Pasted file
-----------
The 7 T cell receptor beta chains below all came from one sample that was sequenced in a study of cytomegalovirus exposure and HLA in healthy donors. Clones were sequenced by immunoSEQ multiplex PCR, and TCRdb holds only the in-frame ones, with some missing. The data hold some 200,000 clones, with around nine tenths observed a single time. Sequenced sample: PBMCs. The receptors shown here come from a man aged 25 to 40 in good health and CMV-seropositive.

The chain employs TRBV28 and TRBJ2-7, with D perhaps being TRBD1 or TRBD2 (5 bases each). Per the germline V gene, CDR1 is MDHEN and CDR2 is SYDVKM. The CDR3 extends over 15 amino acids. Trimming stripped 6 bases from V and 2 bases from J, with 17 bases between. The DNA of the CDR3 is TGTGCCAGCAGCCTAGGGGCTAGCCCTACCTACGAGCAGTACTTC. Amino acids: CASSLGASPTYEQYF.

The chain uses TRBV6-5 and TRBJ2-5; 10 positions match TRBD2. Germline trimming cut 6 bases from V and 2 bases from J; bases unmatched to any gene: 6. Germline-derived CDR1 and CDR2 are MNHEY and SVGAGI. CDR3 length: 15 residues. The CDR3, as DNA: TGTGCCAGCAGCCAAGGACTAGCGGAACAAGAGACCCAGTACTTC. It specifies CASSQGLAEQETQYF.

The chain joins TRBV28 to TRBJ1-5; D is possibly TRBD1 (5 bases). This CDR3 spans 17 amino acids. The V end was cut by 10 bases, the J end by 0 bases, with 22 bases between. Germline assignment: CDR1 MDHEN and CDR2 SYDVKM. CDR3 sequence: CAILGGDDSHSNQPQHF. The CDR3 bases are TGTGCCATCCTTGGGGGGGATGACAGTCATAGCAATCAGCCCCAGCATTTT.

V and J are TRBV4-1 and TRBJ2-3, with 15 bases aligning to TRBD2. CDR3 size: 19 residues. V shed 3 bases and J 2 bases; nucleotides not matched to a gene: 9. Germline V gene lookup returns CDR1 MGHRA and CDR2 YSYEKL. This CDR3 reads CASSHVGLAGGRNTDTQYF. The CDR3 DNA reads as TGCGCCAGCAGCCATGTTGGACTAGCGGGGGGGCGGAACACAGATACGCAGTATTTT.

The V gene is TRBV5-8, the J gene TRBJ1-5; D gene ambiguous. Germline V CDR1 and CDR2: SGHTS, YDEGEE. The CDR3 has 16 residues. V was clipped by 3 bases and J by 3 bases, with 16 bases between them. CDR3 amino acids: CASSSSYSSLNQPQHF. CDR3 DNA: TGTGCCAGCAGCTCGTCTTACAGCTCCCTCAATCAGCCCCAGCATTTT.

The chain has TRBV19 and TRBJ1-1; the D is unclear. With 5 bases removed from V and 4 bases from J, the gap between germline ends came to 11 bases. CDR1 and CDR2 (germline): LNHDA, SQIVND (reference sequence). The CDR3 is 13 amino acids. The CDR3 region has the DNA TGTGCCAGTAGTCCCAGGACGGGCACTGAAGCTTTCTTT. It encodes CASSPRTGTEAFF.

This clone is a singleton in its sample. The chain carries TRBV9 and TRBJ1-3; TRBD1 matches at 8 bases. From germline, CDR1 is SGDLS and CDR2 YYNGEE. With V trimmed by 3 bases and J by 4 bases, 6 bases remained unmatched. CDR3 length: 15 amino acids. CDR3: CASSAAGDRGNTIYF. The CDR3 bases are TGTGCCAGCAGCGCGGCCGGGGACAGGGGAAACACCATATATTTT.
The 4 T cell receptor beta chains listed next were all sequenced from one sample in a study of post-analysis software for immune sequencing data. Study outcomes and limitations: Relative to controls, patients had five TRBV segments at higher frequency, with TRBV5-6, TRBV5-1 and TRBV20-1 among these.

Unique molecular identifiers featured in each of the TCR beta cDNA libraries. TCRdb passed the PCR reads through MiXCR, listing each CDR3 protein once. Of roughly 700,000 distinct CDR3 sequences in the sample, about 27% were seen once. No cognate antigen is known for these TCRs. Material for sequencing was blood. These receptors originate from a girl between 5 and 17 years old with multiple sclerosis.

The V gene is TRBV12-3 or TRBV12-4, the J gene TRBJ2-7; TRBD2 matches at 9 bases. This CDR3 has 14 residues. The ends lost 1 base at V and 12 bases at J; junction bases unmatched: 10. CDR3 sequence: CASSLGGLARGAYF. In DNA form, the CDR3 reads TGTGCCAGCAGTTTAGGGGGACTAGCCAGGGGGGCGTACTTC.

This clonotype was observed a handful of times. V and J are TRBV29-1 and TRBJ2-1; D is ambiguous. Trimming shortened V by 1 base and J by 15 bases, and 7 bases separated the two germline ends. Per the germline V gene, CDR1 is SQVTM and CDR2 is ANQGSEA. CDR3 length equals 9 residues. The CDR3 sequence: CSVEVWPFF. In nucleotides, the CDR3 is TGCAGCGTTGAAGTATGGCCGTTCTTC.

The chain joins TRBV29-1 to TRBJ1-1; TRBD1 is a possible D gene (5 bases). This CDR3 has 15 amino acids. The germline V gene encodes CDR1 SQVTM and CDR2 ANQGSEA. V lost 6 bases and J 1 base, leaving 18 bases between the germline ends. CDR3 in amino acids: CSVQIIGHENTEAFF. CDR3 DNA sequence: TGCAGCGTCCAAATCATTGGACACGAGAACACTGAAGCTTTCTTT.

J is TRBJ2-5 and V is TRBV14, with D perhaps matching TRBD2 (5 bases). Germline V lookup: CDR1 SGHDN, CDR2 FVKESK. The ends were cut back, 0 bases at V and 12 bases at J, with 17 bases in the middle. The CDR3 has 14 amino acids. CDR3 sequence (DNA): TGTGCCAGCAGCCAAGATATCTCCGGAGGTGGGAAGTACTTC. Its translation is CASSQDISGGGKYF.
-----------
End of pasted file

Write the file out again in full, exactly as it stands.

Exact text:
The 7 T cell receptor beta chains below all came from one sample that was sequenced in a study of cytomegalovirus exposure and HLA in healthy donors. Clones were sequenced by immunoSEQ multiplex PCR, and TCRdb holds only the in-frame ones, with some missing. The data hold some 200,000 clones, with around nine tenths observed a single time. Sequenced sample: PBMCs. The receptors shown here come from a man aged 25 to 40 in good health and CMV-seropositive.

The chain employs TRBV28 and TRBJ2-7, with D perhaps being TRBD1 or TRBD2 (5 bases each). Per the germline V gene, CDR1 is MDHEN and CDR2 is SYDVKM. The CDR3 extends over 15 amino acids. Trimming stripped 6 bases from V and 2 bases from J, with 17 bases between. The DNA of the CDR3 is TGTGCCAGCAGCCTAGGGGCTAGCCCTACCTACGAGCAGTACTTC. Amino acids: CASSLGASPTYEQYF.

The chain uses TRBV6-5 and TRBJ2-5; 10 positions match TRBD2. Germline trimming cut 6 bases from V and 2 bases from J; bases unmatched to any gene: 6. Germline-derived CDR1 and CDR2 are MNHEY and SVGAGI. CDR3 length: 15 residues. The CDR3, as DNA: TGTGCCAGCAGCCAAGGACTAGCGGAACAAGAGACCCAGTACTTC. It specifies CASSQGLAEQETQYF.

The chain joins TRBV28 to TRBJ1-5; D is possibly TRBD1 (5 bases). This CDR3 spans 17 amino acids. The V end was cut by 10 bases, the J end by 0 bases, with 22 bases between. Germline assignment: CDR1 MDHEN and CDR2 SYDVKM. CDR3 sequence: CAILGGDDSHSNQPQHF. The CDR3 bases are TGTGCCATCCTTGGGGGGGATGACAGTCATAGCAATCAGCCCCAGCATTTT.

V and J are TRBV4-1 and TRBJ2-3, with 15 bases aligning to TRBD2. CDR3 size: 19 residues. V shed 3 bases and J 2 bases; nucleotides not matched to a gene: 9. Germline V gene lookup returns CDR1 MGHRA and CDR2 YSYEKL. This CDR3 reads CASSHVGLAGGRNTDTQYF. The CDR3 DNA reads as TGCGCCAGCAGCCATGTTGGACTAGCGGGGGGGCGGAACACAGATACGCAGTATTTT.

The V gene is TRBV5-8, the J gene TRBJ1-5; D gene ambiguous. Germline V CDR1 and CDR2: SGHTS, YDEGEE. The CDR3 has 16 residues. V was clipped by 3 bases and J by 3 bases, with 16 bases between them. CDR3 amino acids: CASSSSYSSLNQPQHF. CDR3 DNA: TGTGCCAGCAGCTCGTCTTACAGCTCCCTCAATCAGCCCCAGCATTTT.

The chain has TRBV19 and TRBJ1-1; the D is unclear. With 5 bases removed from V and 4 bases from J, the gap between germline ends came to 11 bases. CDR1 and CDR2 (germline): LNHDA, SQIVND (reference sequence). The CDR3 is 13 amino acids. The CDR3 region has the DNA TGTGCCAGTAGTCCCAGGACGGGCACTGAAGCTTTCTTT. It encodes CASSPRTGTEAFF.

This clone is a singleton in its sample. The chain carries TRBV9 and TRBJ1-3; TRBD1 matches at 8 bases. From germline, CDR1 is SGDLS and CDR2 YYNGEE. With V trimmed by 3 bases and J by 4 bases, 6 bases remained unmatched. CDR3 length: 15 amino acids. CDR3: CASSAAGDRGNTIYF. The CDR3 bases are TGTGCCAGCAGCGCGGCCGGGGACAGGGGAAACACCATATATTTT.
The 4 T cell receptor beta chains listed next were all sequenced from one sample in a study of post-analysis software for immune sequencing data. Study outcomes and limitations: Relative to controls, patients had five TRBV segments at higher frequency, with TRBV5-6, TRBV5-1 and TRBV20-1 among these.

Unique molecular identifiers featured in each of the TCR beta cDNA libraries. TCRdb passed the PCR reads through MiXCR, listing each CDR3 protein once. Of roughly 700,000 distinct CDR3 sequences in the sample, about 27% were seen once. No cognate antigen is known for these TCRs. Material for sequencing was blood. These receptors originate from a girl between 5 and 17 years old with multiple sclerosis.

The V gene is TRBV12-3 or TRBV12-4, the J gene TRBJ2-7; TRBD2 matches at 9 bases. This CDR3 has 14 residues. The ends lost 1 base at V and 12 bases at J; junction bases unmatched: 10. CDR3 sequence: CASSLGGLARGAYF. In DNA form, the CDR3 reads TGTGCCAGCAGTTTAGGGGGACTAGCCAGGGGGGCGTACTTC.

This clonotype was observed a handful of times. V and J are TRBV29-1 and TRBJ2-1; D is ambiguous. Trimming shortened V by 1 base and J by 15 bases, and 7 bases separated the two germline ends. Per the germline V gene, CDR1 is SQVTM and CDR2 is ANQGSEA. CDR3 length equals 9 residues. The CDR3 sequence: CSVEVWPFF. In nucleotides, the CDR3 is TGCAGCGTTGAAGTATGGCCGTTCTTC.

The chain joins TRBV29-1 to TRBJ1-1; TRBD1 is a possible D gene (5 bases). This CDR3 has 15 amino acids. The germline V gene encodes CDR1 SQVTM and CDR2 ANQGSEA. V lost 6 bases and J 1 base, leaving 18 bases between the germline ends. CDR3 in amino acids: CSVQIIGHENTEAFF. CDR3 DNA sequence: TGCAGCGTCCAAATCATTGGACACGAGAACACTGAAGCTTTCTTT.

J is TRBJ2-5 and V is TRBV14, with D perhaps matching TRBD2 (5 bases). Germline V lookup: CDR1 SGHDN, CDR2 FVKESK. The ends were cut back, 0 bases at V and 12 bases at J, with 17 bases in the middle. The CDR3 has 14 amino acids. CDR3 sequence (DNA): TGTGCCAGCAGCCAAGATATCTCCGGAGGTGGGAAGTACTTC. Its translation is CASSQDISGGGKYF.